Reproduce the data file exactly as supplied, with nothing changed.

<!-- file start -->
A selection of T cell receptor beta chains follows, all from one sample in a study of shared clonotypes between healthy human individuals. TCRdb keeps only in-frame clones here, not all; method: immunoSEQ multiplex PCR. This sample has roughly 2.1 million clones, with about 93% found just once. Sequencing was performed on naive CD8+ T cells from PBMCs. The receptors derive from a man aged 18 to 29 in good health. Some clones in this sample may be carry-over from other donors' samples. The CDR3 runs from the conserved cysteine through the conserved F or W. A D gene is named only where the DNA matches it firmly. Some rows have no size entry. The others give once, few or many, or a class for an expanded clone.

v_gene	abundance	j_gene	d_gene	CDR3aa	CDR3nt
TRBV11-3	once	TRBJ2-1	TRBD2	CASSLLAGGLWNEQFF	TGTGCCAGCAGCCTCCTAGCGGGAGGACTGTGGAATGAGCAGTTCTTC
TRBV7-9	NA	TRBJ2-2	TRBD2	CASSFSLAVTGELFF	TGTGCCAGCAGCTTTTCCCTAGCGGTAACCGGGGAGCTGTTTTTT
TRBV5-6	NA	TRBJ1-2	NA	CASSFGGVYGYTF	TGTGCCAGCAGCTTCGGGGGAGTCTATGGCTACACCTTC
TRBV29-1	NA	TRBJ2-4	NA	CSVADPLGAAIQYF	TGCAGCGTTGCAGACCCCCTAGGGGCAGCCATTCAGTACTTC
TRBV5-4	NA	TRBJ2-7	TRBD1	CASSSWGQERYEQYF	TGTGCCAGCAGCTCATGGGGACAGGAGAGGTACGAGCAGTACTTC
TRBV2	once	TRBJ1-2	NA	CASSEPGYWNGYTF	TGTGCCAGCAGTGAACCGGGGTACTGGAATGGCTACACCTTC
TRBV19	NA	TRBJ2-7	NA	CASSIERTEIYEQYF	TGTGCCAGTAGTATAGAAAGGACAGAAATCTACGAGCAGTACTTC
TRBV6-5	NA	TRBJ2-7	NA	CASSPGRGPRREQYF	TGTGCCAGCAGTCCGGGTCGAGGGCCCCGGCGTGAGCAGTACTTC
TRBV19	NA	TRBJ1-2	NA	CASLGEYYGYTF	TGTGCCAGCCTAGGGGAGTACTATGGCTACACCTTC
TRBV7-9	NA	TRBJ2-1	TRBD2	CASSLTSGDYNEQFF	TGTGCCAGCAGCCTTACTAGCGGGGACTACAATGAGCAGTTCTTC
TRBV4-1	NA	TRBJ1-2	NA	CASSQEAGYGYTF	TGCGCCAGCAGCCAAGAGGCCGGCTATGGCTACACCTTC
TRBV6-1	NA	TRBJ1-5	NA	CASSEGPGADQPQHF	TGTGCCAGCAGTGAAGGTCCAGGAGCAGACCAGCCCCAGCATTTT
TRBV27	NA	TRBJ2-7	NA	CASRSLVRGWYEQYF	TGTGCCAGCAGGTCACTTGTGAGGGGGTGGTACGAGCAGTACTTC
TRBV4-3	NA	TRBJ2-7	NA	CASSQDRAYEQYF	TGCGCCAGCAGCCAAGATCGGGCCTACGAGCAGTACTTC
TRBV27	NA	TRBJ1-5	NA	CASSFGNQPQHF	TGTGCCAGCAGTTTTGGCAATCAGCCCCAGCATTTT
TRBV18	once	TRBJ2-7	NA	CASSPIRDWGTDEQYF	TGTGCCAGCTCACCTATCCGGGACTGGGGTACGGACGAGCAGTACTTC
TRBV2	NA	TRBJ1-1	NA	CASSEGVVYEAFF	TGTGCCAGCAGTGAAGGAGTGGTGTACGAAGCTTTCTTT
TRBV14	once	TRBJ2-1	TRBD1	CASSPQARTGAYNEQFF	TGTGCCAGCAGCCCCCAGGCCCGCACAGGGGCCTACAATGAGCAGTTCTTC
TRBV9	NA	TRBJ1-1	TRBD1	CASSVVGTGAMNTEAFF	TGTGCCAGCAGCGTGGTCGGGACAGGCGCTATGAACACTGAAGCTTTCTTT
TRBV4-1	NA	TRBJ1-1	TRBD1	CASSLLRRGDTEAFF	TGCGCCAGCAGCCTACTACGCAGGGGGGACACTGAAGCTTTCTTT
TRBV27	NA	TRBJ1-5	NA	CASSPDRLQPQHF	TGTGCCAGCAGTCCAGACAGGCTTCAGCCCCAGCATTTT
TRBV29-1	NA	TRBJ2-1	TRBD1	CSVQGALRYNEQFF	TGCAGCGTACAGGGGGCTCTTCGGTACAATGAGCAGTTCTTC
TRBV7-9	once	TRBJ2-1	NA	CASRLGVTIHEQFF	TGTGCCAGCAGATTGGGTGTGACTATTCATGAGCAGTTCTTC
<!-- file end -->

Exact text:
A selection of T cell receptor beta chains follows, all from one sample in a study of shared clonotypes between healthy human individuals. TCRdb keeps only in-frame clones here, not all; method: immunoSEQ multiplex PCR. This sample has roughly 2.1 million clones, with about 93% found just once. Sequencing was performed on naive CD8+ T cells from PBMCs. The receptors derive from a man aged 18 to 29 in good health. Some clones in this sample may be carry-over from other donors' samples. The CDR3 runs from the conserved cysteine through the conserved F or W. A D gene is named only where the DNA matches it firmly. Some rows have no size entry. The others give once, few or many, or a class for an expanded clone.

v_gene	abundance	j_gene	d_gene	CDR3aa	CDR3nt
TRBV11-3	once	TRBJ2-1	TRBD2	CASSLLAGGLWNEQFF	TGTGCCAGCAGCCTCCTAGCGGGAGGACTGTGGAATGAGCAGTTCTTC
TRBV7-9	NA	TRBJ2-2	TRBD2	CASSFSLAVTGELFF	TGTGCCAGCAGCTTTTCCCTAGCGGTAACCGGGGAGCTGTTTTTT
TRBV5-6	NA	TRBJ1-2	NA	CASSFGGVYGYTF	TGTGCCAGCAGCTTCGGGGGAGTCTATGGCTACACCTTC
TRBV29-1	NA	TRBJ2-4	NA	CSVADPLGAAIQYF	TGCAGCGTTGCAGACCCCCTAGGGGCAGCCATTCAGTACTTC
TRBV5-4	NA	TRBJ2-7	TRBD1	CASSSWGQERYEQYF	TGTGCCAGCAGCTCATGGGGACAGGAGAGGTACGAGCAGTACTTC
TRBV2	once	TRBJ1-2	NA	CASSEPGYWNGYTF	TGTGCCAGCAGTGAACCGGGGTACTGGAATGGCTACACCTTC
TRBV19	NA	TRBJ2-7	NA	CASSIERTEIYEQYF	TGTGCCAGTAGTATAGAAAGGACAGAAATCTACGAGCAGTACTTC
TRBV6-5	NA	TRBJ2-7	NA	CASSPGRGPRREQYF	TGTGCCAGCAGTCCGGGTCGAGGGCCCCGGCGTGAGCAGTACTTC
TRBV19	NA	TRBJ1-2	NA	CASLGEYYGYTF	TGTGCCAGCCTAGGGGAGTACTATGGCTACACCTTC
TRBV7-9	NA	TRBJ2-1	TRBD2	CASSLTSGDYNEQFF	TGTGCCAGCAGCCTTACTAGCGGGGACTACAATGAGCAGTTCTTC
TRBV4-1	NA	TRBJ1-2	NA	CASSQEAGYGYTF	TGCGCCAGCAGCCAAGAGGCCGGCTATGGCTACACCTTC
TRBV6-1	NA	TRBJ1-5	NA	CASSEGPGADQPQHF	TGTGCCAGCAGTGAAGGTCCAGGAGCAGACCAGCCCCAGCATTTT
TRBV27	NA	TRBJ2-7	NA	CASRSLVRGWYEQYF	TGTGCCAGCAGGTCACTTGTGAGGGGGTGGTACGAGCAGTACTTC
TRBV4-3	NA	TRBJ2-7	NA	CASSQDRAYEQYF	TGCGCCAGCAGCCAAGATCGGGCCTACGAGCAGTACTTC
TRBV27	NA	TRBJ1-5	NA	CASSFGNQPQHF	TGTGCCAGCAGTTTTGGCAATCAGCCCCAGCATTTT
TRBV18	once	TRBJ2-7	NA	CASSPIRDWGTDEQYF	TGTGCCAGCTCACCTATCCGGGACTGGGGTACGGACGAGCAGTACTTC
TRBV2	NA	TRBJ1-1	NA	CASSEGVVYEAFF	TGTGCCAGCAGTGAAGGAGTGGTGTACGAAGCTTTCTTT
TRBV14	once	TRBJ2-1	TRBD1	CASSPQARTGAYNEQFF	TGTGCCAGCAGCCCCCAGGCCCGCACAGGGGCCTACAATGAGCAGTTCTTC
TRBV9	NA	TRBJ1-1	TRBD1	CASSVVGTGAMNTEAFF	TGTGCCAGCAGCGTGGTCGGGACAGGCGCTATGAACACTGAAGCTTTCTTT
TRBV4-1	NA	TRBJ1-1	TRBD1	CASSLLRRGDTEAFF	TGCGCCAGCAGCCTACTACGCAGGGGGGACACTGAAGCTTTCTTT
TRBV27	NA	TRBJ1-5	NA	CASSPDRLQPQHF	TGTGCCAGCAGTCCAGACAGGCTTCAGCCCCAGCATTTT
TRBV29-1	NA	TRBJ2-1	TRBD1	CSVQGALRYNEQFF	TGCAGCGTACAGGGGGCTCTTCGGTACAATGAGCAGTTCTTC
TRBV7-9	once	TRBJ2-1	NA	CASRLGVTIHEQFF	TGTGCCAGCAGATTGGGTGTGACTATTCATGAGCAGTTCTTC